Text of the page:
Published: Thu, November 23, 2017
Finance | By Loren Pratt

Australia defends alternative accommodation for asylum seekers against United Nations criticism

Australia defends alternative accommodation for asylum seekers against United Nations criticism

Papua New Guinea's Post-Courier newspaper reported on Tuesday that immigration officials would begin evicting the men on Wednesday, the fourth such deadline imposed on the refugees to leave since the camp's closure on October 31.

Papua New Guinea police moved into the shuttered Australian refugee camp on the country's Manus Island Thursday in the most aggressive push yet to force hundreds of men to leave, the Australian government and detainees said. "We are under attack", he said, adding that two refugees were in need of urgent medical treatment.

"UNHCR has been given assurances that excessive force has not been used, but can not independently confirm as staff have not been granted full access to the facility", the refugee agency said in a statement.

"He was stirring up trouble and telling the other refugees not to move out of the centre so police and officers... simply escorted him out", Mr Baki said.

The camp, and another on the tiny Pacific island nation of Nauru, have been the cornerstones of Australia's controversial immigration policy, which has been strongly criticised by the United Nations and rights groups.

PNG authorities have tried to undermine efforts of refugees to survive at the camp by stopping food coming in, sabotaging water tanks and water storage created by refugees, and denying them the ability to purchase over-the-counter medications in the town of Lorengau.

The Iranian journalist and human rights activist Behrouz Boochani, who has exposed to the world the extent of abuse being experienced by those in the detention camp, was arrested and then released earlier this morning.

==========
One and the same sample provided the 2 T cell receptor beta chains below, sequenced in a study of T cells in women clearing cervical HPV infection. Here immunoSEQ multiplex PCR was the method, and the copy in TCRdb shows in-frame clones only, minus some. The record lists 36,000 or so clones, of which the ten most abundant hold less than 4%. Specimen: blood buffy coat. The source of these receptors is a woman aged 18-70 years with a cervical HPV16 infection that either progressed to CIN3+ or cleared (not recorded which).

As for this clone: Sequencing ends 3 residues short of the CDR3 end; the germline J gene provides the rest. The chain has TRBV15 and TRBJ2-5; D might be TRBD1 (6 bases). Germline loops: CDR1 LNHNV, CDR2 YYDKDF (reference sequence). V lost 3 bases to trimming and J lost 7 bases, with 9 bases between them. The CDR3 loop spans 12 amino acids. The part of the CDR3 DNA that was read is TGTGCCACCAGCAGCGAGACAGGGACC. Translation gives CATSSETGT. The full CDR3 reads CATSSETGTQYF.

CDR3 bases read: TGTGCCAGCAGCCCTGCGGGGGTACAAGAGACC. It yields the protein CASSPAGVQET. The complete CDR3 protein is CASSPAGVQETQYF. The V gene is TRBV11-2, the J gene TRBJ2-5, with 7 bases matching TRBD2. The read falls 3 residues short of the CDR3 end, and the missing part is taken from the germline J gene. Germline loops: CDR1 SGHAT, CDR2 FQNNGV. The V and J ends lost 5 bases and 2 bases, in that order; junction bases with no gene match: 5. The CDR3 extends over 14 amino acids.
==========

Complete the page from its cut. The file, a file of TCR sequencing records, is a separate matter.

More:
MEAA Chief Executive Paul Murphy said Boochani appeared to have been deliberately targeted by Papua New Guinea police during the crackdown because of his high-profile as a journalist reporting from inside the detention centre.

Immigration Minister Peter Dutton confirmed a PNG police operation is underway to remove those remaining in the mothballed facility
Immigration Minister Peter Dutton confirmed a PNG police operation is underway to remove those remaining in the mothballed facility

Some 200 men eventually moved to the new facilities, but the rest stayed put despite worsening conditions.

On Thursday, police moved in and took 50 men to alternative camps, PNG Police Commissioner Gari Baki said.

"They think this is some way they can pressure the Australian Government to let them come to Australia", he said. "We will not outsource our migration policy to people smugglers", Mr Turnbull told reporters.

Global rights group Amnesty International said Thursday there were "risks of serious injury if the authorities use force", and called for the refugees to be brought to Australia.

Australia's immigration minister, Peter Dutton, confirmed a "police operation" at the former detention center, as refugees reported large numbers of police officers had entered the facility and gave them an hour to leave.

But so far, just 54 refugees have been accepted by Washington, with 24 flown to America in September.

Amnesty said the refugees' safety fears were also "well-founded", adding that some had previously been "attacked and seriously injured" by locals "who have made clear they do not want the men on Manus".

The Australian Medical Association on Sunday called on Canberra to allow doctors to help the refugees, warning there was a "worsening and more unsafe situation emerging on Manus".


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